With the Indian Accounting Standard (Ind AS) 115 coming into effect from April 1, real estate developers will be forced to show home buyer all payments, especially advances made towards ongoing projects, as loans and not as income from sales.
The move will have a severe impact on the manner in which realty firms operate, it is expected to “bode well” for homebuyers as advance payments received from them will now be rightfully reflected as loans in the balance sheets of developers, realty experts said.
Moreover, as the Real Estate (Regulation and Development) Act 2016 (RERA) has already coming into force, these new norms may make it difficult for real estate companies to recognise revenue over the period of construction, experts added.
“Although the change in accounting standard will lead to a severe impact on the ways and means in which the real estate developers operate, it bodes well with the amendment in Insolvency and Bankruptcy Code (IBC) which treats home buyers as financial creditors. As a result, the advance payments received from homebuyers will now be aptly reflected as loans on the balance sheets of the real estate developers,” said Anuj Puri, Chairman at ANAROCK Property Consultants.
With the implementation of Ind AS 115, real estate developers will have to do away with existing percentage completion method and adopt the project completion method. This will have a severe impact on the ways and means in which real estate developers run business, raise funds, price and sell projects, he says.
Under the previous norms, home buyer payments received by developers for purchase of flats under construction were declared as turnover by companies and net income generated from such projects was treated as profit.
However, real estate firms will now have to write back profits made over the past few years from all projects that are not complete.
Developers may have to write back profits booked in
For projects under construction, developers will now have to write back profits booked in. This is likely to have an impact on the performance analysis of developers, especially listed ones. The debt to equity ratios will change and revenue recognition will be done only on completion of a project. Also, major expenditure and profits in different financial years owing to a few quarters lag for revenue recognition may mislead analysts to underrating or overrating the performance, says Ashutosh Limaye – Head Research & REIS, JLL India.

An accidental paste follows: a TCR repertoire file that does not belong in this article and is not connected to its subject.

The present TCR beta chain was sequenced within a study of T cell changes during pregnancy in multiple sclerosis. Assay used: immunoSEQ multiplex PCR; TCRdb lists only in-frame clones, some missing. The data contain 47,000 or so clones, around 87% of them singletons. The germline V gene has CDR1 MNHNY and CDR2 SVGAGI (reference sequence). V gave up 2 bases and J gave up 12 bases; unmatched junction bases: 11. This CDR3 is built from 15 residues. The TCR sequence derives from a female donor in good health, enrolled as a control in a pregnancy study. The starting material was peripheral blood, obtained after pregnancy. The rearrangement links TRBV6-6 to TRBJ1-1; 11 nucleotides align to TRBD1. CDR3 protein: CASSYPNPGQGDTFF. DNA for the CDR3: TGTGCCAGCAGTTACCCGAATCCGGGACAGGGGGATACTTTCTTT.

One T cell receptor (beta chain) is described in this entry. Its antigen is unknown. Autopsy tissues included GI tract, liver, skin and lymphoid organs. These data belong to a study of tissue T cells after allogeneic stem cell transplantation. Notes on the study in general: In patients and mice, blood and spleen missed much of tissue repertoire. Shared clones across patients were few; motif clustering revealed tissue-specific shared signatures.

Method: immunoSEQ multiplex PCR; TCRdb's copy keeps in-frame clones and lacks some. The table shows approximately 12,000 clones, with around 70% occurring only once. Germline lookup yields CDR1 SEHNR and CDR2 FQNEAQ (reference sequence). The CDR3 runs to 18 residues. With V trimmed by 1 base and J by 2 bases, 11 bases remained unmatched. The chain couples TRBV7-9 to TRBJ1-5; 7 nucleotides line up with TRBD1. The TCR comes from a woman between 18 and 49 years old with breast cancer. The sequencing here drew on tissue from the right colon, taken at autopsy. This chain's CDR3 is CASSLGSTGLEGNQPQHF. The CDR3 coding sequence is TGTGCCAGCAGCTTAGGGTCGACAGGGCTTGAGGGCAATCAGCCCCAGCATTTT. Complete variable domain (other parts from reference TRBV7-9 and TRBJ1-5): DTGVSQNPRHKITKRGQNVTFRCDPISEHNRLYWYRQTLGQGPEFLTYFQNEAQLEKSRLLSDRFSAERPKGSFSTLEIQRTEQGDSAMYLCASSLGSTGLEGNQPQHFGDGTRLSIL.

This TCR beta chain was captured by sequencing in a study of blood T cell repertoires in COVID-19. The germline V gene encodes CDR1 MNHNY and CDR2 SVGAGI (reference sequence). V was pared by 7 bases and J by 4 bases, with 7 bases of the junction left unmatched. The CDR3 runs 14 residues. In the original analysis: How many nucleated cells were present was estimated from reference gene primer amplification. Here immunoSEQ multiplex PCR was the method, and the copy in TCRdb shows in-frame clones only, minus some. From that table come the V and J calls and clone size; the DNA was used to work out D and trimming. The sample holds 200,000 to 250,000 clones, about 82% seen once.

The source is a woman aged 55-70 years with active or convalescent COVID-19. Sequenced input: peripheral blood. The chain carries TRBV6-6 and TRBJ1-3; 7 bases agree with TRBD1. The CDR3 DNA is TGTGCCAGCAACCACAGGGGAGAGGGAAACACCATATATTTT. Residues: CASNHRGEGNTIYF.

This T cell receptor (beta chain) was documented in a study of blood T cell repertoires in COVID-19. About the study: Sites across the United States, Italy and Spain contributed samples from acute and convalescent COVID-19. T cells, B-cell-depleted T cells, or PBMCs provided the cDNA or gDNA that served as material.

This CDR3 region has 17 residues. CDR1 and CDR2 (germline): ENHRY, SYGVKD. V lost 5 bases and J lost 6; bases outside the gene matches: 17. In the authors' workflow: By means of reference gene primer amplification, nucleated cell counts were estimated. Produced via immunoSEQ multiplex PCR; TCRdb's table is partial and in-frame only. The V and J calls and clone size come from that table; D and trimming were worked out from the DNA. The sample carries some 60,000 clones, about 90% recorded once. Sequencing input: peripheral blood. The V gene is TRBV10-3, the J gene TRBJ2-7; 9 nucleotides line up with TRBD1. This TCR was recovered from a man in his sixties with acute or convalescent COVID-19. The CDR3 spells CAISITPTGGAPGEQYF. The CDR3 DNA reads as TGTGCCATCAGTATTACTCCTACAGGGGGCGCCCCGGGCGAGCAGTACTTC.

Realty stock prices likely to witness correction
Stock prices are a function of the company’s profitability and leverage. With changes in the accounting standards, the price-to-book value ratio will change and will bear an impact on the current stock prices, opines Puri.
Only financially stable developers to survive
Large-scale consolidation in the sector as financially incapable and over-leveraged players will find it difficult to survive – only reputed and financially stable developers will be able to continue with the business and homebuyers can be assured of buying houses in good projects of reputed developers.
Credit rating may get impacted
Significant change in the recognition method – leading to massive revenue and cost reversal in Q1 2018-19 results of listed real estate developers – may result in a negative impact on credit rating which may lead to sovereign/pension funds revisiting their future investment plans. These investors have strict norms under which they invest funds only in companies that are above a certain threshold of credit rating, says Puri.
PE deals may get renegotiated
A few ongoing PE/institutional deals may be renegotiated – ongoing deals will be based on historical and financial projections as per the previous accounting standards. With revisions to the accounting standards, the financial statements will also change. This may impact the developer’s fund raising process/cost and indirectly hamper the prices as well, the ANAROCK chairman adds.
Credai welcomes move
“CREDAI welcomes the uniform accounting practices for the Indian real estate sector embodied in Ind-AS 115. Under Ind-AS 115, income is recognised only when the project is completed which is the accounting standard followed for real estate internationally. After the implementation of Real Estate Regulation Act (RERA), handing over the property to a purchaser is critical, Ind-AS 115 also becomes the right and only acceptable way of accounting for real estate. By not allowing for income to be recognised if the project has not been handed over or the consumer asks for refund, Ind-AS 115 achieves perfect harmony with RERA,” says Jaxay Shah, President of CREDAI National.
With Ind-AS 115 the focus will shift to sustainable EBIDTA levels of listed real estate companies. “Markets are mature enough to realise that valuations for RE companies will have to be made with higher multiples on NPVs of future EBIDTA and, hence, the perception that listed real estate companies will suffer in valuations is only temporary,” adds Shah.